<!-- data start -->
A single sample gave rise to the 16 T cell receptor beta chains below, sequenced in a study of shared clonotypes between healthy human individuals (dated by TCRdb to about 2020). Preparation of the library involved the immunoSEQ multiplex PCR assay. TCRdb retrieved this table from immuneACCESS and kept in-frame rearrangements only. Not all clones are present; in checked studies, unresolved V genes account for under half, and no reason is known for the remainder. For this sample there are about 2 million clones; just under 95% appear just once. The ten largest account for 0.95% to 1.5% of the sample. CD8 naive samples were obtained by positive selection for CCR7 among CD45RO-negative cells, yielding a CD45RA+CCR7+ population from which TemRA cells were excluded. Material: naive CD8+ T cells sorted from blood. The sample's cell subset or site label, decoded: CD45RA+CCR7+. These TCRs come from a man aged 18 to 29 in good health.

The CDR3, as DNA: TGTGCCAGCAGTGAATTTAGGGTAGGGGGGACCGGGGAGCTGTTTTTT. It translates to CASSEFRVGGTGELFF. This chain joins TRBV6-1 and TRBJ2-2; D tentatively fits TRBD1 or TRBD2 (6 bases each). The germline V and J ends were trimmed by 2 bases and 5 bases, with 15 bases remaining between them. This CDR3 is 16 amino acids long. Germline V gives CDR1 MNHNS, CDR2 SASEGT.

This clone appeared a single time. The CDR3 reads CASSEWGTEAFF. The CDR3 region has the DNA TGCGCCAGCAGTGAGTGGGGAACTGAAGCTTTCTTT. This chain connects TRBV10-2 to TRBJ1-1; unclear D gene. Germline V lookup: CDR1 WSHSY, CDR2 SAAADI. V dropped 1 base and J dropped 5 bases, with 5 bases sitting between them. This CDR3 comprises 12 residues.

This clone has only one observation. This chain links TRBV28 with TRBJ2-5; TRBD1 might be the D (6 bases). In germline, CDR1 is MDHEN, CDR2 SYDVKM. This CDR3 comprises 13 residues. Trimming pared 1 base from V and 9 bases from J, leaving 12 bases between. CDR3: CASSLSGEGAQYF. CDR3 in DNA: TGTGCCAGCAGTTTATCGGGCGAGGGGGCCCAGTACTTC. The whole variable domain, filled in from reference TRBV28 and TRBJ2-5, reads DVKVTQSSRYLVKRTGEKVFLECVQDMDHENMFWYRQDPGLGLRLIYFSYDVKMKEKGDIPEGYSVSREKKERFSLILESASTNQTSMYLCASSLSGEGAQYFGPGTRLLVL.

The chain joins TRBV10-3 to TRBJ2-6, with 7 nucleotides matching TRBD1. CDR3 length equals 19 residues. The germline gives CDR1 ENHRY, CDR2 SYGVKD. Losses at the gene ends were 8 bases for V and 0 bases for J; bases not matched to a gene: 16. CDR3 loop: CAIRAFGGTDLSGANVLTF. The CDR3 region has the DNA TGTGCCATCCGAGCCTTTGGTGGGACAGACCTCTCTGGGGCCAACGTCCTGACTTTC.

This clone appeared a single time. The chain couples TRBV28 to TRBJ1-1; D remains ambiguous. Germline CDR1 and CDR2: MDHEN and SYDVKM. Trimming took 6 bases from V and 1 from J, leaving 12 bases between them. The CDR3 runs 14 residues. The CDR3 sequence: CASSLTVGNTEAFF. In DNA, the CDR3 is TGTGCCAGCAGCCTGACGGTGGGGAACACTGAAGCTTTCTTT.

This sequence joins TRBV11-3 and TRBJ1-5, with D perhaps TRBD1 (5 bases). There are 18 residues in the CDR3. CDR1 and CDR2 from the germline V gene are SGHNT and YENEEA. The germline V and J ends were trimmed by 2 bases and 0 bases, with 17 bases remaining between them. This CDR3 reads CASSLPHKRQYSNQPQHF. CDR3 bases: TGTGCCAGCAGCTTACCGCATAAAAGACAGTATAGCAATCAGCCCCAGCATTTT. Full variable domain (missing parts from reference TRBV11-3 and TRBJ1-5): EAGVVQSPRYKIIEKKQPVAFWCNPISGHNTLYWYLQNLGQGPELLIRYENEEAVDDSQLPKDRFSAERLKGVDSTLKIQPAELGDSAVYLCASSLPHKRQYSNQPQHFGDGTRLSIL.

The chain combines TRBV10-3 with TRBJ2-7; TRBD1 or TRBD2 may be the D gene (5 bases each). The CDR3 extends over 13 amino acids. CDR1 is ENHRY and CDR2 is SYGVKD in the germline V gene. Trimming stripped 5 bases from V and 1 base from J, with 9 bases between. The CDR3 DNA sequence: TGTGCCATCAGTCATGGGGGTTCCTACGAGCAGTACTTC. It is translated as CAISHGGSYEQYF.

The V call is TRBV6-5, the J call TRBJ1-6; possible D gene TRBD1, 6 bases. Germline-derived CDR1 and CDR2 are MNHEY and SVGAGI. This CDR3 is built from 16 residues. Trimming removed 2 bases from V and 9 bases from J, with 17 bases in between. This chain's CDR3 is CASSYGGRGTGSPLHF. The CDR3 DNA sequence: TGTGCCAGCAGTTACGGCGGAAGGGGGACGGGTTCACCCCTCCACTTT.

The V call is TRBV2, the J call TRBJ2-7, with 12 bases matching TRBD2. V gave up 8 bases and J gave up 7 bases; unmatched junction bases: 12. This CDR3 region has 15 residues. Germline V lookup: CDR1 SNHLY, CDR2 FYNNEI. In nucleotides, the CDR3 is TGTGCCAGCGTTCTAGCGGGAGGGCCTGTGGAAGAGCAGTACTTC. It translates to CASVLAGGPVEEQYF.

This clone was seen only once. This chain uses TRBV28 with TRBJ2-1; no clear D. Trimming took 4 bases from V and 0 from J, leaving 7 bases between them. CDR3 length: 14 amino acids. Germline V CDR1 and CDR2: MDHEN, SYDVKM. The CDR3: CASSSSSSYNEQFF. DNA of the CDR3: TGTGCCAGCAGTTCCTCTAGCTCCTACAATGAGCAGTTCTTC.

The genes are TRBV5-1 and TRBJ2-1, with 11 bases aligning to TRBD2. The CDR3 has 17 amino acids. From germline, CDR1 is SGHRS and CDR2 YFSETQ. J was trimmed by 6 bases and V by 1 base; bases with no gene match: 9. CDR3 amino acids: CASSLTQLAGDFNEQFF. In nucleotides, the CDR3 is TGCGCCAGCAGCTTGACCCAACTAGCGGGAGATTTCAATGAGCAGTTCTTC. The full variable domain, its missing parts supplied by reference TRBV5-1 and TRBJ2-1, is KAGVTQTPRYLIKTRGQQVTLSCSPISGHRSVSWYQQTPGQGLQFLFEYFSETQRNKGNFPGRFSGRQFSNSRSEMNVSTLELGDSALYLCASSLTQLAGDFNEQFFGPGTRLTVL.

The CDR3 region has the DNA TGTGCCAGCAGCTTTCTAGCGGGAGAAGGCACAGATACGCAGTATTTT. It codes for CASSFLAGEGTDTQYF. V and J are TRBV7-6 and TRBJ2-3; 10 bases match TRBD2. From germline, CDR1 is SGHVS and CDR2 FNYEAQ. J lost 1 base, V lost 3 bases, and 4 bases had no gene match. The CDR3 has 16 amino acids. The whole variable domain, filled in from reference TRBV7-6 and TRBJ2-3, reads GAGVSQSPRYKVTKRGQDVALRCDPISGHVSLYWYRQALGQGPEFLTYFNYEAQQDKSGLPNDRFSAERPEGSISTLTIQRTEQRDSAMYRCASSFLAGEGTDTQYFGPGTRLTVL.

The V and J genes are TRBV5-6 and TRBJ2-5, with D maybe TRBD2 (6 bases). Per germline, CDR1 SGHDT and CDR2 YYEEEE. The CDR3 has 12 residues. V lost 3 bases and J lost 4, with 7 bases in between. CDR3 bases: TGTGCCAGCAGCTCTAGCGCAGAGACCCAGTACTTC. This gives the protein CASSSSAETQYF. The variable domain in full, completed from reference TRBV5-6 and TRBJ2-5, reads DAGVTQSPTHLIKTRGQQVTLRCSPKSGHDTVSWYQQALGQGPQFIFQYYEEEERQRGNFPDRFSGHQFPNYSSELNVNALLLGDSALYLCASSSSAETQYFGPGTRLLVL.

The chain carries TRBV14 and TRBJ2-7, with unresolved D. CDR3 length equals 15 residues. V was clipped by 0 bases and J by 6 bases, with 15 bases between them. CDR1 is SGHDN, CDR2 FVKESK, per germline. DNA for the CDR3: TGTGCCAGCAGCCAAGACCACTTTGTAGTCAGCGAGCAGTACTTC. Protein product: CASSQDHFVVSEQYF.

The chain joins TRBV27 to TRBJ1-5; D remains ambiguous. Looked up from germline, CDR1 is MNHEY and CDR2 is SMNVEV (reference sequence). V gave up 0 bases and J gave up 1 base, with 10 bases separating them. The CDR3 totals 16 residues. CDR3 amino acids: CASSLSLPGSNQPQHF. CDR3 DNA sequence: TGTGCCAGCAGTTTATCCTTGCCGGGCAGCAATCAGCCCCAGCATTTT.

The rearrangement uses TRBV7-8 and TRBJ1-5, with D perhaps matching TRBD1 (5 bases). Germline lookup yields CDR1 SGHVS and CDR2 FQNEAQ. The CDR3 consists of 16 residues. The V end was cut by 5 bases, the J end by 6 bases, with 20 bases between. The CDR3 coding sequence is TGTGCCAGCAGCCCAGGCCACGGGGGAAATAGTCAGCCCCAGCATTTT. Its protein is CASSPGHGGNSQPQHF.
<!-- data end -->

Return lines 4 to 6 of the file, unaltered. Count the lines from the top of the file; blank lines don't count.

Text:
This clone has only one observation. This chain links TRBV28 with TRBJ2-5; TRBD1 might be the D (6 bases). In germline, CDR1 is MDHEN, CDR2 SYDVKM. This CDR3 comprises 13 residues. Trimming pared 1 base from V and 9 bases from J, leaving 12 bases between. CDR3: CASSLSGEGAQYF. CDR3 in DNA: TGTGCCAGCAGTTTATCGGGCGAGGGGGCCCAGTACTTC. The whole variable domain, filled in from reference TRBV28 and TRBJ2-5, reads DVKVTQSSRYLVKRTGEKVFLECVQDMDHENMFWYRQDPGLGLRLIYFSYDVKMKEKGDIPEGYSVSREKKERFSLILESASTNQTSMYLCASSLSGEGAQYFGPGTRLLVL.

The chain joins TRBV10-3 to TRBJ2-6, with 7 nucleotides matching TRBD1. CDR3 length equals 19 residues. The germline gives CDR1 ENHRY, CDR2 SYGVKD. Losses at the gene ends were 8 bases for V and 0 bases for J; bases not matched to a gene: 16. CDR3 loop: CAIRAFGGTDLSGANVLTF. The CDR3 region has the DNA TGTGCCATCCGAGCCTTTGGTGGGACAGACCTCTCTGGGGCCAACGTCCTGACTTTC.

This clone appeared a single time. The chain couples TRBV28 to TRBJ1-1; D remains ambiguous. Germline CDR1 and CDR2: MDHEN and SYDVKM. Trimming took 6 bases from V and 1 from J, leaving 12 bases between them. The CDR3 runs 14 residues. The CDR3 sequence: CASSLTVGNTEAFF. In DNA, the CDR3 is TGTGCCAGCAGCCTGACGGTGGGGAACACTGAAGCTTTCTTT.